After an update to one of our Linux test machines, stack overflow detection stopped working in Maxine on Linux. We employ the same mechanism as HotSpot of placing a yellow guard page at the end of the stack. That is, the lowest addressed page of the application accessible part of the stack is mprotected with PROT_NONE. This is in addition (and adjacent) to the red guard page placed by the thread library itself. On entry to every compiled Java method, a stacking banging instruction sequence (just one instruction on x86) loads at a fixed negative offset from the stack pointer. If this address falls within the yellow guard page, an OS trap occurs. Control passes to the signal handler registered by the VM which will translate this as a stack overflow and result in throwing a StackOverflowError. However, as a result of the aforementioned update, we were no longer seeing an OS trap when the yellow guard page was accessed on Linux. Something was changing the protection bits for the guard page. With a little help from gdb and strace, I discovered that when the VM loaded the library from the JDK, dlopen triggered a call to a rather self-documenting function named __make_stacks_executable. What was this?! This function basically iterates over the list of current threads and calls mprotect on the entire stack of each thread with the flags PROT_READ | PROT_WRITE | PROT_EXEC. Of course, this removed the yellow guard page and hence the reason for the failure of stack overflow detection.
So, why did the linker decide to take this action? It turns out that it's all to do with the GNU_STACK ELF header, nicely described here and here. The Maxine launcher (maxvm) and shared library ( are compiled with the default stack-protection value for the GNU_STACK header which is RW (read/write). This means the thread library (pthreads) ensures all thread stacks are initially created with PROT_READ | PROT_WRITE protection flags. Now when the linker loads a shared library that does not have a GNU_STACK header (e.g. a legacy library compiled before gcc added this header by default) or has a GNU_STACK header whose value is RWX, then it calls (via a call-back registered by pthreads I think) the aforementioned __make_stacks_executable function. After this point, all currently active threads no longer have a yellow guard page on their stack. As I discovered, most of the shared libraries in the Linux JDK (build 1.6.0_20-b02) do not have a GNU_STACK header and hence indicate to the linker that they require executable stacks.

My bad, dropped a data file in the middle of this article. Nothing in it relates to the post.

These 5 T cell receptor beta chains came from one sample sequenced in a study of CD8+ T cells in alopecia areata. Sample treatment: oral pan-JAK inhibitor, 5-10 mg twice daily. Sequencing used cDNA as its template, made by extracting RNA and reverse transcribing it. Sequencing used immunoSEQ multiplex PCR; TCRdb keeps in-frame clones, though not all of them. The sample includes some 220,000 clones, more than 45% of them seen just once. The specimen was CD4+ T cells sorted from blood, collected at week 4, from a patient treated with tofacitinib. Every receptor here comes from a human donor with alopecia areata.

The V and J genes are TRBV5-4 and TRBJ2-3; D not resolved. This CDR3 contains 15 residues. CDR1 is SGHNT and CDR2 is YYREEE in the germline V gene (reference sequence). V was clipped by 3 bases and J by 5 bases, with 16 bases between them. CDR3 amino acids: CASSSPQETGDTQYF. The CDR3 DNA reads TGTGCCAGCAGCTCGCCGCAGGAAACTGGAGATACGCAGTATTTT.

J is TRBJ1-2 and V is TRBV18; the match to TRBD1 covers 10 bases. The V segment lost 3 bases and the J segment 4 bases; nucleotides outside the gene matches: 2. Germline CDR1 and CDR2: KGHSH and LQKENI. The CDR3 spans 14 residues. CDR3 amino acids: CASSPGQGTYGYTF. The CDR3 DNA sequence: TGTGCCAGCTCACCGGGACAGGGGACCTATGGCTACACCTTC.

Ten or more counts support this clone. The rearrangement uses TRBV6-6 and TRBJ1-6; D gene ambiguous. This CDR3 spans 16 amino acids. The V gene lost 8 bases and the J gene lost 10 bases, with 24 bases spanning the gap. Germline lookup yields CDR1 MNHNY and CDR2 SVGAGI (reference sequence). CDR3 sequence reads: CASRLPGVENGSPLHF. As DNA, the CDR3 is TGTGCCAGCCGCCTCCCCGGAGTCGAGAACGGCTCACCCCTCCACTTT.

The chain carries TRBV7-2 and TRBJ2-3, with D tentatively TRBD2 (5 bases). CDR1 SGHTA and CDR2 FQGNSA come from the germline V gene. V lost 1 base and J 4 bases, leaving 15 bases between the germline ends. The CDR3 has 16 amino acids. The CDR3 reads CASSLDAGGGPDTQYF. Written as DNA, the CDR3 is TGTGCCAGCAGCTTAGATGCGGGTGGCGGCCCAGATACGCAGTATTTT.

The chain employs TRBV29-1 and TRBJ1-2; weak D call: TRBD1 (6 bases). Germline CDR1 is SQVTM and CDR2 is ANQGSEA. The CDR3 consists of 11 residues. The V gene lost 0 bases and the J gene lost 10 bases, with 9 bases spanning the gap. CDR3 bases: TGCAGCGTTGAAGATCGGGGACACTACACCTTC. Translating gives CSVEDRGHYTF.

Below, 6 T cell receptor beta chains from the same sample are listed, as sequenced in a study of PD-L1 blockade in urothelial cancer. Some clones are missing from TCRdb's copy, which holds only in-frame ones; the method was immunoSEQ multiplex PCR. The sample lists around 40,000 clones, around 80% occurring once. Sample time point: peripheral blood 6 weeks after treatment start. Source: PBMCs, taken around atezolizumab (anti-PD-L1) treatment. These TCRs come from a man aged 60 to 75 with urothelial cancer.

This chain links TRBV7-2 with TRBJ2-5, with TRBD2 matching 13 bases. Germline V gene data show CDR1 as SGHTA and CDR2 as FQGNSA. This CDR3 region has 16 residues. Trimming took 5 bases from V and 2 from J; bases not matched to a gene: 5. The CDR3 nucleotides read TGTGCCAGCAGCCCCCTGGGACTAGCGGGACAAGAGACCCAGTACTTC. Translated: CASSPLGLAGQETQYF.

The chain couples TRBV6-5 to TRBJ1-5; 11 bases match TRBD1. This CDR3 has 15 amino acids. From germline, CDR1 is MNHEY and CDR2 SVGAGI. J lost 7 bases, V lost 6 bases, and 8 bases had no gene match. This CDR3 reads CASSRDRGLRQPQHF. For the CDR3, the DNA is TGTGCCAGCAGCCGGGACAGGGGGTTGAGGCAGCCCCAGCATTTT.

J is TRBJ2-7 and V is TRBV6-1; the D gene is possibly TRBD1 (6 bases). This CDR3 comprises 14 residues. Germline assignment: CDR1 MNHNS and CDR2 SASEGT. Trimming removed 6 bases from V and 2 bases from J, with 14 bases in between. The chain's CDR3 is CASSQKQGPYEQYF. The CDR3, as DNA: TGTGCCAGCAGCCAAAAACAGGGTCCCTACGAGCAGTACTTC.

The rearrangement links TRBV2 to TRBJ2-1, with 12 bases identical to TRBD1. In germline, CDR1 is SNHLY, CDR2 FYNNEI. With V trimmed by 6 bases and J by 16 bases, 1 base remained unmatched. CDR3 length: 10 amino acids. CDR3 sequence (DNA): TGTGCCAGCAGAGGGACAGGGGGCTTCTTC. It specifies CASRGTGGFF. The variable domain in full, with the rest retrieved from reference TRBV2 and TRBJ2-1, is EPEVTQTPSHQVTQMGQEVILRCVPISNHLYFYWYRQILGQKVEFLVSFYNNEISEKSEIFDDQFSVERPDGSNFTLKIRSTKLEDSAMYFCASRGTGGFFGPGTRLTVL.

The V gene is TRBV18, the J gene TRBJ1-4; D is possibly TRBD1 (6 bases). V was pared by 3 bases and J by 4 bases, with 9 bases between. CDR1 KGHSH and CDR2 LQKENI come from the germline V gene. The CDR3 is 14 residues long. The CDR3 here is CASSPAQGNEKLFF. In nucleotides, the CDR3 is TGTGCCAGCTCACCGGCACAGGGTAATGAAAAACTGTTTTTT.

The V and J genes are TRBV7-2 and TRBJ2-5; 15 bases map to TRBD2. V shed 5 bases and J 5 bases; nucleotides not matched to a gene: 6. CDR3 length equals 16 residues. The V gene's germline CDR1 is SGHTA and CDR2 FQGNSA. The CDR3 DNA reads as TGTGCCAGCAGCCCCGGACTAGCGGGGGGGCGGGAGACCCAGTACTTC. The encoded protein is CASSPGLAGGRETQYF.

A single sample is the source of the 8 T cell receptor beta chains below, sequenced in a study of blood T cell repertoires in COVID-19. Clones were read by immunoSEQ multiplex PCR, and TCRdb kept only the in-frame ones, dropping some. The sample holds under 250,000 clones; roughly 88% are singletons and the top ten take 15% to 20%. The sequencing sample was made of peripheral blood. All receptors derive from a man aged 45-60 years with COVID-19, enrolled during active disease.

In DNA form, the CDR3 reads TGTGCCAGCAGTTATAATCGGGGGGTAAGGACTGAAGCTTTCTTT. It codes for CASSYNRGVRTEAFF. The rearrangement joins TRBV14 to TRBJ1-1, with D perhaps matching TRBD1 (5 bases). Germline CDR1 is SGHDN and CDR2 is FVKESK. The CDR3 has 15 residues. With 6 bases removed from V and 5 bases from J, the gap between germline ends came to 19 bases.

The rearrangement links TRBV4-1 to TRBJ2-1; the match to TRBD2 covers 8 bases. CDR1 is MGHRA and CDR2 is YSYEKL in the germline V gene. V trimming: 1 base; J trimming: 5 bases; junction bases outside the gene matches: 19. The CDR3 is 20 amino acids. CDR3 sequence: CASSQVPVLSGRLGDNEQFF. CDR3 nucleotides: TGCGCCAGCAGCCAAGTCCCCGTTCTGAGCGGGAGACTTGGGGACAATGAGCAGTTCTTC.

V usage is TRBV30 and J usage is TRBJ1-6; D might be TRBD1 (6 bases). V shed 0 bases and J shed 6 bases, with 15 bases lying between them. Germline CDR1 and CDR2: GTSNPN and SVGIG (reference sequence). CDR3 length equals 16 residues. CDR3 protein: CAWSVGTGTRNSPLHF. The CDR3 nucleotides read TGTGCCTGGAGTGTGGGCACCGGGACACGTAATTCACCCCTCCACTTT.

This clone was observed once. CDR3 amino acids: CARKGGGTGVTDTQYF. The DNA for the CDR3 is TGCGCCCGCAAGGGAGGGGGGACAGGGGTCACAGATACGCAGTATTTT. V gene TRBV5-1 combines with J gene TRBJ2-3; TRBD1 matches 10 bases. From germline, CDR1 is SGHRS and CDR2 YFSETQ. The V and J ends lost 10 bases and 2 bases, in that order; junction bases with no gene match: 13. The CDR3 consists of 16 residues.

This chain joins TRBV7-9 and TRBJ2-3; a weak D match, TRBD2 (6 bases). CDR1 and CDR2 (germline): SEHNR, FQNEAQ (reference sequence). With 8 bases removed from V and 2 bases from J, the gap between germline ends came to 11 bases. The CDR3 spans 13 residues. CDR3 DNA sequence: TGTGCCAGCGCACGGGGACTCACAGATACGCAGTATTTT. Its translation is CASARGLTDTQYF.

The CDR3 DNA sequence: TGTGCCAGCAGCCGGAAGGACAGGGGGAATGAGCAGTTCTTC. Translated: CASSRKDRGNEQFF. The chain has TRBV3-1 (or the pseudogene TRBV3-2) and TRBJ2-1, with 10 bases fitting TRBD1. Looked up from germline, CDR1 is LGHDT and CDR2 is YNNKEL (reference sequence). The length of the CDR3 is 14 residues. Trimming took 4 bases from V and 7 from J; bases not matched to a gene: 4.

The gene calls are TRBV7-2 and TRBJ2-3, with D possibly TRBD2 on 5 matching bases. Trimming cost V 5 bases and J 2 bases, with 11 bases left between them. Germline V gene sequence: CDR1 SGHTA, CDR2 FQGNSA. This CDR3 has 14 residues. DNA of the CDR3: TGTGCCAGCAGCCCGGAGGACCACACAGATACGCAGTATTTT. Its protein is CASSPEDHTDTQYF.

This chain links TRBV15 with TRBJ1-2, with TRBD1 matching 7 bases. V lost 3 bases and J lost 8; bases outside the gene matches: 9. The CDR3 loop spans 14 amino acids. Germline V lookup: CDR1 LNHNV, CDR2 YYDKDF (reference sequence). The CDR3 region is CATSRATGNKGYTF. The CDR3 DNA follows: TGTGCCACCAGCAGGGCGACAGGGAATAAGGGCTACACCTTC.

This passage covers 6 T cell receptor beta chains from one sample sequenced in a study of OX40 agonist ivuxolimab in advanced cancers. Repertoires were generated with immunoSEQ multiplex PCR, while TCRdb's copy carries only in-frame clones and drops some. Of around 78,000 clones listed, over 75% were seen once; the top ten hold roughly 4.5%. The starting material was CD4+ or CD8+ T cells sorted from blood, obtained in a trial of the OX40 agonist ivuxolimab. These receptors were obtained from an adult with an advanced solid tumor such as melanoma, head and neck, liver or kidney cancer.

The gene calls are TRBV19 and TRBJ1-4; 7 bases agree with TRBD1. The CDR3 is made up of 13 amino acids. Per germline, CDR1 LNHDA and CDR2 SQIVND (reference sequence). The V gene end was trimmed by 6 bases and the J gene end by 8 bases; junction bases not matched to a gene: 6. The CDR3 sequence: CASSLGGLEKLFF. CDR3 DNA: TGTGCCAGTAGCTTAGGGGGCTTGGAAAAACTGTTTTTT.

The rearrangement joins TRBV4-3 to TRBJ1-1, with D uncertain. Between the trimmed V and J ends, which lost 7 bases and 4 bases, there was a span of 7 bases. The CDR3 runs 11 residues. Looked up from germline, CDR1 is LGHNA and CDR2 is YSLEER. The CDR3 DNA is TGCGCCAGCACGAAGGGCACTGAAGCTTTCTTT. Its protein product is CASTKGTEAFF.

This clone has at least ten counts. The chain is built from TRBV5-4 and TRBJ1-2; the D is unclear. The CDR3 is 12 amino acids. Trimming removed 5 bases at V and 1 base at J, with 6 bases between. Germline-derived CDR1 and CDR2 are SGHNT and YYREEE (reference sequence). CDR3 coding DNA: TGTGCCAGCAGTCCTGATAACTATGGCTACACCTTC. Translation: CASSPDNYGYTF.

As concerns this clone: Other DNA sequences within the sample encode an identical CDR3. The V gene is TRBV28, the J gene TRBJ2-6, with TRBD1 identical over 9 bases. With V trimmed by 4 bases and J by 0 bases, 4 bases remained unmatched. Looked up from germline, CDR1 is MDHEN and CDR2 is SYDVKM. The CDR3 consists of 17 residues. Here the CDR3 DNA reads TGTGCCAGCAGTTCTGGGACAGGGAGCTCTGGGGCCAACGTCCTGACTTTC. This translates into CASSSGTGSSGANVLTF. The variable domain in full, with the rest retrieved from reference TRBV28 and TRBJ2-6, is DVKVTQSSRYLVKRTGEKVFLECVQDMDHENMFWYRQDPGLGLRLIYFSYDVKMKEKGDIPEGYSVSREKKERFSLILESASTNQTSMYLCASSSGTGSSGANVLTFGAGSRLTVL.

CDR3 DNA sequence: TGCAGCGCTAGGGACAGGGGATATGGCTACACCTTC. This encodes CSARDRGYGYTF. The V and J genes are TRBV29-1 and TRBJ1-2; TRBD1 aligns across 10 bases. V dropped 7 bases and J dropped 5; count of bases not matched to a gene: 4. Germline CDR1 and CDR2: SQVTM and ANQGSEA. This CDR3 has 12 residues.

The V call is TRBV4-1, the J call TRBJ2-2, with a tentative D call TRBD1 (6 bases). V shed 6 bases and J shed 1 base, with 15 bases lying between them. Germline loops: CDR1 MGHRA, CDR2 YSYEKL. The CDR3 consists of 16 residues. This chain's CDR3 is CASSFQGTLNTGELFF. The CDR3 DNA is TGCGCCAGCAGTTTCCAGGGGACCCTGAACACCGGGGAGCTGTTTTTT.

So, what's the solution for Maxine to handle this? A bit of experimentation revealed that if I added the default GNU_STACK header (with the execstack command) to all the shared libraries in the JDK, the Maxine VM stack overflow detection worked again. However, I'm not sure that this is safe in general as I don't know if HotSpot places executable code on the stack (much like gcc does to implement trampolines for local functions). The solution we've adopted for Maxine is to use the -z execstack option when linking the VM launcher. This basically makes the launcher equivalent to the JDK shared libraries with respect to controlling pthread's use of executable stacks (except that it's done with a non-default value of the GNU_STACK header, not its absence). I'd be curious to know what version of gcc is used to build the JDK for Linux as I'm not aware of a flag to omit this header in the current version of gcc. One (unfortunate) implication of this linker behaviour is that HotSpot (and Maxine) binaries & libraries must always specify executable stacks if they are to continue supporting loading of 3rd party libraries (part of JNI). Either that or invent another way to implement stack overflow detection that does not involve protecting pages on the stack.

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